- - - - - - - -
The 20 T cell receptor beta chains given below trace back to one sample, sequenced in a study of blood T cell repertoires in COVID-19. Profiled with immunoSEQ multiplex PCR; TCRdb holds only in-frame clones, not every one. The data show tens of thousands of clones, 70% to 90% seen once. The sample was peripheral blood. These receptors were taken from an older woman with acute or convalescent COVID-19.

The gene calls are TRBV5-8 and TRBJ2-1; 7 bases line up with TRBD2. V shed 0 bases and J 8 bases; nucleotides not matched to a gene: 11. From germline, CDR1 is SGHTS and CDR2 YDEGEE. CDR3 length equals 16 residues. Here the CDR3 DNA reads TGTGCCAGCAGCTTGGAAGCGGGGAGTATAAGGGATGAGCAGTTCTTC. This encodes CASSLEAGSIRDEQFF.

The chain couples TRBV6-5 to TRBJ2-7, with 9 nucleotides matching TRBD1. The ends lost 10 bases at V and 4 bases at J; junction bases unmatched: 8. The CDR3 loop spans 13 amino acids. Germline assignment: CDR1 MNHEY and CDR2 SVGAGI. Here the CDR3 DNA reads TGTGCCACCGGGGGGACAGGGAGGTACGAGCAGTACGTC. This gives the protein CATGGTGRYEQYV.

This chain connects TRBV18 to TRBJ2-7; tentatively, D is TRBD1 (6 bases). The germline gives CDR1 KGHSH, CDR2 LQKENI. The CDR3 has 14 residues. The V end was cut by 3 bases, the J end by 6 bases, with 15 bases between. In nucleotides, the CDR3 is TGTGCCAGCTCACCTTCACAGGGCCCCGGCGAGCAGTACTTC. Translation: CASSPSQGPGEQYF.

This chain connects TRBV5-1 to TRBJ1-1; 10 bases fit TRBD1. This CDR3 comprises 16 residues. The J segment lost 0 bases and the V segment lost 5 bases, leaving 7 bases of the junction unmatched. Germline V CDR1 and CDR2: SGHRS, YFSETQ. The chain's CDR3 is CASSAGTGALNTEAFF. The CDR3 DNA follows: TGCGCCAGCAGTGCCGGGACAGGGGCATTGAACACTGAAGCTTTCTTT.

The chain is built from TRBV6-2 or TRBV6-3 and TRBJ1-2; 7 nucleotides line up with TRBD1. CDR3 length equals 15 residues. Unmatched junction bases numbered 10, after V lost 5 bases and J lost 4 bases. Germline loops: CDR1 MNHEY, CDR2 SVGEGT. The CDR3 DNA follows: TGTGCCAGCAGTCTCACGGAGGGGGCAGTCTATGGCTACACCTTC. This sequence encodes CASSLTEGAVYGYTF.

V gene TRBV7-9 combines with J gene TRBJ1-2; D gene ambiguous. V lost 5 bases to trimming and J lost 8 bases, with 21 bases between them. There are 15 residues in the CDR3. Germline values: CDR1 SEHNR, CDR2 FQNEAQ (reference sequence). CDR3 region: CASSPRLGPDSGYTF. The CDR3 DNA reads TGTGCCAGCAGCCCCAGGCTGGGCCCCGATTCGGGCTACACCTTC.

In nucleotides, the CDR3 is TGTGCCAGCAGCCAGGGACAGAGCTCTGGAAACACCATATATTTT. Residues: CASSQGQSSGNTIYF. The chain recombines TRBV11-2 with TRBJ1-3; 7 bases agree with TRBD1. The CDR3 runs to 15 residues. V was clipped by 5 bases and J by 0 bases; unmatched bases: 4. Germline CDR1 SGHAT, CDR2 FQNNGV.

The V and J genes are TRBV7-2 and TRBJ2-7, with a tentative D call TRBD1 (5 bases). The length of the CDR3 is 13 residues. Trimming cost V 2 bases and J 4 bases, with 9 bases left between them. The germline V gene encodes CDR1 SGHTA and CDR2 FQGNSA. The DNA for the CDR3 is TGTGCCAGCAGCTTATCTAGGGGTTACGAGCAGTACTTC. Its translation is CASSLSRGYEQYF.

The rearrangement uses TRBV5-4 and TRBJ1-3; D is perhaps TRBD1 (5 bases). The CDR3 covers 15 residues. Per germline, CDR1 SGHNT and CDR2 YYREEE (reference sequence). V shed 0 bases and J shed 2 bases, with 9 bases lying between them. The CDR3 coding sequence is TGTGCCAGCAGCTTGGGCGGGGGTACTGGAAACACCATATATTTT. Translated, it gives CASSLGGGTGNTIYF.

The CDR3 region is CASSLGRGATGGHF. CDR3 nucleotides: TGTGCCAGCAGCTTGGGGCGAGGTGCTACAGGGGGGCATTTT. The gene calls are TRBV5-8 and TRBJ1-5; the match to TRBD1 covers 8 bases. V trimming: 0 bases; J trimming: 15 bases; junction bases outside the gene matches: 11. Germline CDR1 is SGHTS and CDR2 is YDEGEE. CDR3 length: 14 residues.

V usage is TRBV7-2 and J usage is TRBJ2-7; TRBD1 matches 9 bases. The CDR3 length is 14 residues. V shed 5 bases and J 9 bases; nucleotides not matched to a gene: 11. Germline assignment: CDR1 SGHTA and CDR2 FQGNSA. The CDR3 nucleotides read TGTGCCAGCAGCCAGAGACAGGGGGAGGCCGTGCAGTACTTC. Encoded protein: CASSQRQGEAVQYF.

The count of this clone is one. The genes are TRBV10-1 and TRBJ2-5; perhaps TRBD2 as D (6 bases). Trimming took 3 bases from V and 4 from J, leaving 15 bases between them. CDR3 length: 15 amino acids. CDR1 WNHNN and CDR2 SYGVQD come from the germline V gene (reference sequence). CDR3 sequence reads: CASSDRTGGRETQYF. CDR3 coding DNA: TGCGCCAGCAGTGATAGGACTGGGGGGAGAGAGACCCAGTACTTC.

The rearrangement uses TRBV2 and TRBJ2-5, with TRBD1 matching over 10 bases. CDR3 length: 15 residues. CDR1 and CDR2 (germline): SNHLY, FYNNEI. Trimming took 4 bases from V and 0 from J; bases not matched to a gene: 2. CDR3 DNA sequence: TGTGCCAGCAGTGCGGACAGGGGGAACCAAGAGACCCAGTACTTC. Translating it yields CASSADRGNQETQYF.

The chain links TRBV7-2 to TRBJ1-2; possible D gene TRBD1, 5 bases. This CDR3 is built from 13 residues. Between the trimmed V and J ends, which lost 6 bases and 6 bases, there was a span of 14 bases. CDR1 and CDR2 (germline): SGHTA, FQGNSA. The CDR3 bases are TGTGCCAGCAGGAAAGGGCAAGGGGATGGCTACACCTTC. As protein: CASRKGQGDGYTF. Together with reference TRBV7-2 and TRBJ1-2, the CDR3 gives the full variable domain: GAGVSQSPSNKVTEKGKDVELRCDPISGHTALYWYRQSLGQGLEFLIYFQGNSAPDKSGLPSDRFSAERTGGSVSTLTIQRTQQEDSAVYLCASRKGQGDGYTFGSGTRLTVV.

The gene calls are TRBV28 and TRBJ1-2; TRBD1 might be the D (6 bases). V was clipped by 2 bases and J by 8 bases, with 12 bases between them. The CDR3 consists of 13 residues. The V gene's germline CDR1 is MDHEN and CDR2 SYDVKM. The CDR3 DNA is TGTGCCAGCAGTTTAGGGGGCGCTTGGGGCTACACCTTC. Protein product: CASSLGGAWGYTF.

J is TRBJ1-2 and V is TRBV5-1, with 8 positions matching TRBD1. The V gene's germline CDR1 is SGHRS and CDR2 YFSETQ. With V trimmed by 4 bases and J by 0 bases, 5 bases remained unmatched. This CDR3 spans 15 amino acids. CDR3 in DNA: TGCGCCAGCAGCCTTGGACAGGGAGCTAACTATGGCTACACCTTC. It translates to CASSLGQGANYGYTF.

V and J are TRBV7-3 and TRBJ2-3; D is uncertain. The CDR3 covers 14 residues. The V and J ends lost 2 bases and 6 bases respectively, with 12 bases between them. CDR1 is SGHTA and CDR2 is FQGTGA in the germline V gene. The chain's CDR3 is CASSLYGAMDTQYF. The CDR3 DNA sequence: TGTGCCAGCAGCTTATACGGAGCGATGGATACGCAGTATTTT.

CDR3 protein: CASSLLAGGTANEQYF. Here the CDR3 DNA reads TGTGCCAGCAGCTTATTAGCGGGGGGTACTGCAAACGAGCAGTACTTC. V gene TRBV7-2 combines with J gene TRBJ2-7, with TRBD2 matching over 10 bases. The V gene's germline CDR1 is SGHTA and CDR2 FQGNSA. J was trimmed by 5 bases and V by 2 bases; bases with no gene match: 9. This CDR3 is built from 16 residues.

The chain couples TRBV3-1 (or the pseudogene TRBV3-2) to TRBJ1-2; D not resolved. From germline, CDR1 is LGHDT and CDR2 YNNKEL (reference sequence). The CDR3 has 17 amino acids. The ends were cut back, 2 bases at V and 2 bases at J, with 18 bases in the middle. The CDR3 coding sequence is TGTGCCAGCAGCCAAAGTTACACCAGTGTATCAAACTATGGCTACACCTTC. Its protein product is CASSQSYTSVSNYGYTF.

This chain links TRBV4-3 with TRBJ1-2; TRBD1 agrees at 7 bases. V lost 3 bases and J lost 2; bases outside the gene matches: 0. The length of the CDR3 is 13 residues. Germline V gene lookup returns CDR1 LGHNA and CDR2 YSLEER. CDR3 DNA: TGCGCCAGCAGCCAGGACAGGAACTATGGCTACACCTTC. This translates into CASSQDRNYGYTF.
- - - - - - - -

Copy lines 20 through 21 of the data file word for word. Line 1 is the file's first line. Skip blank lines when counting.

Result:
The chain couples TRBV3-1 (or the pseudogene TRBV3-2) to TRBJ1-2; D not resolved. From germline, CDR1 is LGHDT and CDR2 YNNKEL (reference sequence). The CDR3 has 17 amino acids. The ends were cut back, 2 bases at V and 2 bases at J, with 18 bases in the middle. The CDR3 coding sequence is TGTGCCAGCAGCCAAAGTTACACCAGTGTATCAAACTATGGCTACACCTTC. Its protein product is CASSQSYTSVSNYGYTF.

This chain links TRBV4-3 with TRBJ1-2; TRBD1 agrees at 7 bases. V lost 3 bases and J lost 2; bases outside the gene matches: 0. The length of the CDR3 is 13 residues. Germline V gene lookup returns CDR1 LGHNA and CDR2 YSLEER. CDR3 DNA: TGCGCCAGCAGCCAGGACAGGAACTATGGCTACACCTTC. This translates into CASSQDRNYGYTF.